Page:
The Omnivore’s Dilemma by Michael Pollan

#49 in my 2007 book challenge was Michael Pollan’s Omnivore’s Dilemma.

The blessing of the omnivore is that she can eat a great many things in nature. The curse of the omnivore is that when it comes to figuring out which of these things are safe to eat, she’s pretty much on her own.

Pollan’s thoughtful, thorough, and provoking book is one of the best I’ve read all year. In fluid prose that is neither needlessly academically esoteric, or dumbed down for the masses, Pollan examines four food systems, the meals they produce, and their hidden costs and suffering. The four are agricultural industrial, organic industrial, organic sustainable, and hunted/gathered. In the end, it’s not hard to determine where Pollan’s bias lies after all his research and experience. What makes this book so compelling, though, is that he takes effort and time to explore and explain all the alternative views. The cruelty and problems of industrial farming are clearly delineated, but Pollan’s book situates them in time and place to make them understandable, though nonetheless disturbing.

I was surprised and concerned to learn how prevalent corn byproducts are in the North American diet. Another point I especially liked was that eaters must either be ignorant of where their food comes from and how it’s processed, or choose from smaller, more challenging method of eating, like vegetarianism, or a focus on locally farmed and sourced organic food.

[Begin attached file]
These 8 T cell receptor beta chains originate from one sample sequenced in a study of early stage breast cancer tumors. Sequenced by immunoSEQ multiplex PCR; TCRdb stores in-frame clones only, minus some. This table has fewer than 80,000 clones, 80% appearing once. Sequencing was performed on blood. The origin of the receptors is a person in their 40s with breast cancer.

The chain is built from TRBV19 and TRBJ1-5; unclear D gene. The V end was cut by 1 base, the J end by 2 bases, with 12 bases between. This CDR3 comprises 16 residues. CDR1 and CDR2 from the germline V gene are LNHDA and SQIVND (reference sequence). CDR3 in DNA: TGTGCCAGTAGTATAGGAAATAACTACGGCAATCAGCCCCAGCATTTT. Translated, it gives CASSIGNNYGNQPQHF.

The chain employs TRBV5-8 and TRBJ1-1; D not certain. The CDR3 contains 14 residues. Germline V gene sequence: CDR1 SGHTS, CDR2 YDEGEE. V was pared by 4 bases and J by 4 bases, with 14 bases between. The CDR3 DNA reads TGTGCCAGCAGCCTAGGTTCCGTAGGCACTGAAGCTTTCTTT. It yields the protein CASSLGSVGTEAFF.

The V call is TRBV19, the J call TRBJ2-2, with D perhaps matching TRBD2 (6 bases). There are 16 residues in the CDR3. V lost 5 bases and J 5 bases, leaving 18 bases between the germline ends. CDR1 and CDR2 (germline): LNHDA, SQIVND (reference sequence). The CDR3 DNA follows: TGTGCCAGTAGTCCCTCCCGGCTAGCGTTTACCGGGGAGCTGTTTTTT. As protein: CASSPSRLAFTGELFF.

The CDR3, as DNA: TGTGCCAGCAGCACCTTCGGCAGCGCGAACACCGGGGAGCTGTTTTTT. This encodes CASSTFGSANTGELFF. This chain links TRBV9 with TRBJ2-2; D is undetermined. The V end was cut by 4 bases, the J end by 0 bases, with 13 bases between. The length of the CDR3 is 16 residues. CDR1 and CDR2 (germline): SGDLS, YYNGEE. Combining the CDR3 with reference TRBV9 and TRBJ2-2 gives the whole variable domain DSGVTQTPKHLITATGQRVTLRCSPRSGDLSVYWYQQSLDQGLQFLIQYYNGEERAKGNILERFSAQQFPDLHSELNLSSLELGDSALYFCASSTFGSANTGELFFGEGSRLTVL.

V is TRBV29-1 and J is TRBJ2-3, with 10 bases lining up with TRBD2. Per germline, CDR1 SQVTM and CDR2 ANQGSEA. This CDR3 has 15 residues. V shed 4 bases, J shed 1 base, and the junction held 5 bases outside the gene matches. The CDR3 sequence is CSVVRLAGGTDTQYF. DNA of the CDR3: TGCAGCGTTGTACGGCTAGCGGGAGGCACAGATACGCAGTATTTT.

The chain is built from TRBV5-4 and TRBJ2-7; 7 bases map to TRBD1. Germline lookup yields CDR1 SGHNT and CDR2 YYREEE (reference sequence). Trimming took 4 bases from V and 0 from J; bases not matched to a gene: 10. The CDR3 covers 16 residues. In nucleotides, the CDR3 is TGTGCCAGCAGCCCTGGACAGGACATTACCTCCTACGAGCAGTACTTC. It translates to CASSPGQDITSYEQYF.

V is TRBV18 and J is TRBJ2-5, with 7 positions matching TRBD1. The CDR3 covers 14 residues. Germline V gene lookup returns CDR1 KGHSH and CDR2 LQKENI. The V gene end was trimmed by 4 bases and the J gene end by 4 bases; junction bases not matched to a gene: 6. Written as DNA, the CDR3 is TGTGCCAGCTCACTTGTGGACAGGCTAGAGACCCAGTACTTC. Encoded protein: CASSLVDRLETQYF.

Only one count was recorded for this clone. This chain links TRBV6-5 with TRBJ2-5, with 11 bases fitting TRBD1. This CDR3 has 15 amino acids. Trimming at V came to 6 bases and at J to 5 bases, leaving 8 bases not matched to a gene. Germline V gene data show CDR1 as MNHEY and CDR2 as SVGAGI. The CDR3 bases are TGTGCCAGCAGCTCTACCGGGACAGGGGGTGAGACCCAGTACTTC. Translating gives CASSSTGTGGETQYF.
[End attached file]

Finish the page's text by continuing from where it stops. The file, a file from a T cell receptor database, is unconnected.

To visit a modern Confined Animal Feeding Operation (CAFO) is to enter a world that for all its technological sophistication is still designed on seventeenth-century Cartesian principles: Animals are treated as machines–”production units”–incapable of feeling pain. Since no thinking person can possibly believe this anymore, industrial animal agriculture depends on a suspension of disbelief on the part of the people who operate it and a willingness to avert one’s eyes on the part of everyone else. Egg operations are the worst,

Pollan quotes Levi-Strauss about the ideal that food should be both good to think and good to eat. According to Pollan, this means that the eater knows how and where her food is produced, and feels good about. There’s another interpretation of the Levi-Strauss, phrase, though, that lends itself less well to Pollan’s text. As Pollan does, though, I find it a useful phrase that will help to guide my food choices. I’m no longer willfully ignorant of the provenance of much of my food. Already I do most of my family’s shopping at our local grocery cooperative. But after the book, I’ve resolved to seek out even more local, organic food, eschew products with high-fructose corn syrup, and cut back on the non-local, non-seasonal organic items that have hidden costs (e.g., petroleum used in transportation) in addition to their high prices.

This book has changed the way I think about food, and will change the way I shop and eat.

2 Responses to “The Omnivore’s Dilemma by Michael Pollan”

  1. Ruth Says:

    I want to read this one, too. This is a great review. Thanks for your comment on my blog.

  2. Carol in Oregon Says:

    Because this (audio) book is on my shelf waiting to be listened to, as soon as I finish The Thirteenth Tale, I was interested in your review. I suspect, however, that I’m going to have to switch to print on page. It sounds like a book to be pondered.

    Thanks for your review.